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Homelattice filter
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lattice filter
Let $L$ be a lattice. A filter (of $L$) is the dual concept of an ideal. Specifically, a filter $F$ of $L$ is a nonempty subset of $L$ such that
1. $F$ is a sublattice of $L$, and
2. for any $a\in F$ and $b\in L$, $a\vee b\in F$.
The first condition can be replaced by a weaker one: for any $a,b\in F$, $a\wedge b\in F$.
An equivalent characterization of a filter $I$ in a lattice $L$ is
1. for any $a,b\in F$, $a\wedge b\in F$, and
2. for any $a\in F$, if $a\leq b$, then $b\in F$.
Note that the dualization switches the meet and join operations, as well as reversing the ordering relationship.
Special Filters. Let $F$ be a filter of a lattice $L$. Some of the common types of filters are defined below.

$F$ is a proper filter if $F\neq L$, and, if $L$ contains $0$, $F\neq 0$.

$F$ is a prime filter if it is proper, and $a\vee b\in F$ implies that either $a\in F$ or $b\in F$.

$F$ is an ultrafilter (or maximal filter) of $L$ if $F$ is proper and the only filter properly contains $F$ is $L$.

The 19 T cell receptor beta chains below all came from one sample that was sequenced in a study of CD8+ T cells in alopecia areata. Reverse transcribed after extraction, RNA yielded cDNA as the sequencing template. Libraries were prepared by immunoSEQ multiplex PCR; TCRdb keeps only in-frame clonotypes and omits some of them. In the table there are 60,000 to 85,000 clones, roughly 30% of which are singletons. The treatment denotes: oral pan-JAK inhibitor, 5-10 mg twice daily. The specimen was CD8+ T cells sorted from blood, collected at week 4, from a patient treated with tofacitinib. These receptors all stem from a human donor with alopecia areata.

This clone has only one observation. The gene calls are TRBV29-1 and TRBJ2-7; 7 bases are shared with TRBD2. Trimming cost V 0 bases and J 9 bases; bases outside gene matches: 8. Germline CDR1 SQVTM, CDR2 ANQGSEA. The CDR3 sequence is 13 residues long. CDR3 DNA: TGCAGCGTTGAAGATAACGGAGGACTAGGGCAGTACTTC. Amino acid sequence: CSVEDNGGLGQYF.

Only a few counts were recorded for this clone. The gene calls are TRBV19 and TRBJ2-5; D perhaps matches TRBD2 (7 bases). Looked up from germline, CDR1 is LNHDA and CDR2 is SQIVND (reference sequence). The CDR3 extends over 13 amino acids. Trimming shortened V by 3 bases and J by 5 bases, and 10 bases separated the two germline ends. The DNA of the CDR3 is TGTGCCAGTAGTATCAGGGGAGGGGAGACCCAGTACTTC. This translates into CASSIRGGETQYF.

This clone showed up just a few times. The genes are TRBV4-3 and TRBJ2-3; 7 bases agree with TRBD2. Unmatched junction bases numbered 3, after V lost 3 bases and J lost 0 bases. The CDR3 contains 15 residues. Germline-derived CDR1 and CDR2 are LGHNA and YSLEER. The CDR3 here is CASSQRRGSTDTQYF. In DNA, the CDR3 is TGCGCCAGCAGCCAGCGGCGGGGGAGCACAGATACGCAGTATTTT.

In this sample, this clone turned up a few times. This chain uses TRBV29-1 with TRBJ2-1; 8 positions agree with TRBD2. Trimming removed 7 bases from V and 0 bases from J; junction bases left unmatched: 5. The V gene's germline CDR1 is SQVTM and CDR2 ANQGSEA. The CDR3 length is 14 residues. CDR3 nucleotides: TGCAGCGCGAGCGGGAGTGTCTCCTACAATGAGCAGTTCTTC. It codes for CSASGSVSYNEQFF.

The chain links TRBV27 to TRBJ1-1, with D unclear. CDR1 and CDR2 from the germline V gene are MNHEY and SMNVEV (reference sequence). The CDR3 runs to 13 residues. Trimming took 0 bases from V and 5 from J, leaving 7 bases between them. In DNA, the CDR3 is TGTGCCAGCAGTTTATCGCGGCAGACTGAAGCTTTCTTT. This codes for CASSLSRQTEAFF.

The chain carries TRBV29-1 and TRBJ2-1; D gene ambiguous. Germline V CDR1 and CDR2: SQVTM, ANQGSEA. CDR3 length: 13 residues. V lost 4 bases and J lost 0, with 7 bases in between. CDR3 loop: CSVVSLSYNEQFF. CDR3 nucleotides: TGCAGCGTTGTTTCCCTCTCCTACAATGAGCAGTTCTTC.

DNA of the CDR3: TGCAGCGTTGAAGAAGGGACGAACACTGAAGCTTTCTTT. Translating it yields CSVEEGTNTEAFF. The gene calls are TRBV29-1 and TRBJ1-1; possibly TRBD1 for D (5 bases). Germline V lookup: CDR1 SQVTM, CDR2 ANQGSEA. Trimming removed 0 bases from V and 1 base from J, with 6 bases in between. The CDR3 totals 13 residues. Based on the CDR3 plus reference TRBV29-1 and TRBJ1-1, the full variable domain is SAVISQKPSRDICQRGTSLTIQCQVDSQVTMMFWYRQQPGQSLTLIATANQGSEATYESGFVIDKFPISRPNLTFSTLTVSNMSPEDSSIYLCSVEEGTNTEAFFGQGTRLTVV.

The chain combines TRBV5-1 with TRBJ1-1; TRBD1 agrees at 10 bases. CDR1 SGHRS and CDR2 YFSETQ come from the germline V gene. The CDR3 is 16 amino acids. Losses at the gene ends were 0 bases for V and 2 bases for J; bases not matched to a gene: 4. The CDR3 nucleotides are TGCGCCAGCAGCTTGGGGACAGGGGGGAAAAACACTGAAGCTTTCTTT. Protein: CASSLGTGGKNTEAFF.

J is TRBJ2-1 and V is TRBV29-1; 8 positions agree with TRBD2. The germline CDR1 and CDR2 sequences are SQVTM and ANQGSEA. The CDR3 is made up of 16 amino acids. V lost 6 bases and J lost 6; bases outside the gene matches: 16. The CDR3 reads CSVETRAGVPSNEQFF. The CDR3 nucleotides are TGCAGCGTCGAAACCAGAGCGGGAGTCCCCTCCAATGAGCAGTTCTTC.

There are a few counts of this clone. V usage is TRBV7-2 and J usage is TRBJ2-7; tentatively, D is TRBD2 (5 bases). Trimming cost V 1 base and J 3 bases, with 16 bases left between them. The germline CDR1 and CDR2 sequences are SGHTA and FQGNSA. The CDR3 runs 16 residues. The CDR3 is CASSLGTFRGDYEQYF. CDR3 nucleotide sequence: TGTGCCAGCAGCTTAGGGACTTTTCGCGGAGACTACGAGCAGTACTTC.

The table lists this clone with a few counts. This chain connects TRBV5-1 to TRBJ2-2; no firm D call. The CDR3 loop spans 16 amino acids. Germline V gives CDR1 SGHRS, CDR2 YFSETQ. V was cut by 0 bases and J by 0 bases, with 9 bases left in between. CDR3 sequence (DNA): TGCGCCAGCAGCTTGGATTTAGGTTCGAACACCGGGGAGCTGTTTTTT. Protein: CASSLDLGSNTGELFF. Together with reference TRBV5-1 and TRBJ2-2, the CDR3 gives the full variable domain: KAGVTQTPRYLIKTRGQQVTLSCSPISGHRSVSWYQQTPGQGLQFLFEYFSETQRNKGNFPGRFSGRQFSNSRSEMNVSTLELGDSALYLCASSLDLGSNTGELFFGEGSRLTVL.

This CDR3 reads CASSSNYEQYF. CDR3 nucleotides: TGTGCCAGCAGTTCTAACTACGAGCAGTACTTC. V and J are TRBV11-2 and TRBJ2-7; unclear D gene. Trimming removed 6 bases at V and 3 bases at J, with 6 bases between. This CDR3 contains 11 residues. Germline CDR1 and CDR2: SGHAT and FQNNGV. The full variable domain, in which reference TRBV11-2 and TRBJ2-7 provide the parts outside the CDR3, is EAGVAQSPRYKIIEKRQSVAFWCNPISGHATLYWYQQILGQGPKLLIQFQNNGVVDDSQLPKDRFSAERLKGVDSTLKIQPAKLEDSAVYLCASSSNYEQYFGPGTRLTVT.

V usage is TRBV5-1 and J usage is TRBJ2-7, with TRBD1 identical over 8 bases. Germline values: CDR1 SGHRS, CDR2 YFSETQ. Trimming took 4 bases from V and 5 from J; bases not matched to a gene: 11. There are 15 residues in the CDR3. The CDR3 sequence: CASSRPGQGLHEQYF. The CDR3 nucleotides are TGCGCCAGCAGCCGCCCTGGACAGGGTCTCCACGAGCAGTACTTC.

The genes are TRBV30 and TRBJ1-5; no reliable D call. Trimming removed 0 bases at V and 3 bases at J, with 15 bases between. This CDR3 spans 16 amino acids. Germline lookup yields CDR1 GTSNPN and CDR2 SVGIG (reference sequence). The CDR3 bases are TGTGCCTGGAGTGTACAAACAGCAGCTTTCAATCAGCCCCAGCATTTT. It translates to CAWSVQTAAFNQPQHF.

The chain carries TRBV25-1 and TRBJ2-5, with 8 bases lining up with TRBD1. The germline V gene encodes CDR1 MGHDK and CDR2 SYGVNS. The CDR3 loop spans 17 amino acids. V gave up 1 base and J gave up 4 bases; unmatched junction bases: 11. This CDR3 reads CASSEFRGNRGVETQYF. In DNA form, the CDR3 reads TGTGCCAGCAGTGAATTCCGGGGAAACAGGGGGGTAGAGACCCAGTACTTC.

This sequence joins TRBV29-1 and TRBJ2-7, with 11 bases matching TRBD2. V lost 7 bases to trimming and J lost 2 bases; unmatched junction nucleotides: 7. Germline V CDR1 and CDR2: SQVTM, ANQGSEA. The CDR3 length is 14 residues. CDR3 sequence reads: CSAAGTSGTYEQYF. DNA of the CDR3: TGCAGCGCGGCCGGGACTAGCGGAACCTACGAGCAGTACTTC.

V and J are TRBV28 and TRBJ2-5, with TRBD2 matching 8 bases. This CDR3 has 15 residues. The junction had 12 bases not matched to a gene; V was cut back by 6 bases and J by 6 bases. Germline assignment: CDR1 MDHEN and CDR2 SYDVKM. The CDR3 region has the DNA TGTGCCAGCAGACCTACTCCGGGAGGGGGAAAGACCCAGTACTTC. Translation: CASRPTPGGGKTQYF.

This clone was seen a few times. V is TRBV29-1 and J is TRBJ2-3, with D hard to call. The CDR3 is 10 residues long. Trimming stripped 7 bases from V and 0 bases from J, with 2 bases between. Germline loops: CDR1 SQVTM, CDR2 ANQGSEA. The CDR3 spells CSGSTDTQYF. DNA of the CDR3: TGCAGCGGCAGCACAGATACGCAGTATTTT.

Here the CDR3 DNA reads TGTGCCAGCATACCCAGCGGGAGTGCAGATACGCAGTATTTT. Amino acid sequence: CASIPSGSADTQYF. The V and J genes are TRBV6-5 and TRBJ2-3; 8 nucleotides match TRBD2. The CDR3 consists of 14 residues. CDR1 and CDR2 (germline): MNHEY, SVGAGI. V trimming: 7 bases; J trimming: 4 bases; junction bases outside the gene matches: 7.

filter generated by a set. Let $X$ be a subset of a lattice $L$. Let $T$ be the set of all filters of $L$ containing $X$. Since $T\neq\varnothing$ ($L\in T$), the intersection $N$ of all elements in $T$, is also a filter of $L$ that contains $X$. $N$ is called the filter generated by $X$, written $[X)$. If $X$ is a singleton $\{x\}$, then $N$ is said to be a principal filter generated by $x$, written $[x)$.
Examples.
1. Consider the positive integers, with meet and join defined by the greatest common divisor and the least common multiple operations. Then the positive even numbers form a filter, generated by $2$. If we toss in $3$ as an additional element, then $1=2\wedge 3\in[\{2,3\})$ and consequently any positive integer $i\in[\{2,3\})$, since $1\leq i$. In general, if $p,q$ are relatively prime, then $[\{p,q\})=\mathbb{Z}^{{+}}$. In fact, any proper filter in $\mathbb{Z}^{{+}}$ is principal. When the generator is prime, the filter is prime, which is also maximal. So prime filters and ultrafilters coincide in $\mathbb{Z}^{{+}}$.
2. Let $A$ be a set and $2^{A}$ the power set of $A$. If the set inclusion is the ordering defined on $2^{A}$, then the definition of a filter here coincides with the ususal definition of a filter on a set in general.
Remark. If $F$ is both a filter and an ideal of a lattice $L$, then $F=L$.
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Comments
Least Element
I am not sure, but I think to define filter of lattices. One does assume that the Lattice has a least element. Although, I do not see why this is necessary.
Re: Least Element
What do you mean filter of lattices? Or do you mean filter of a lattice? Given a lattice or more generally a poset, a filter can be defined without the lattice (or poset) having a least element.
Re: Least Element
This is how Lambek has defined it in his book "Lectures on Rings and Modules" .. he had a special reason for doing so, but Im rather shaggy today .. Im sure though that the definition with least element became necessary later on in his book.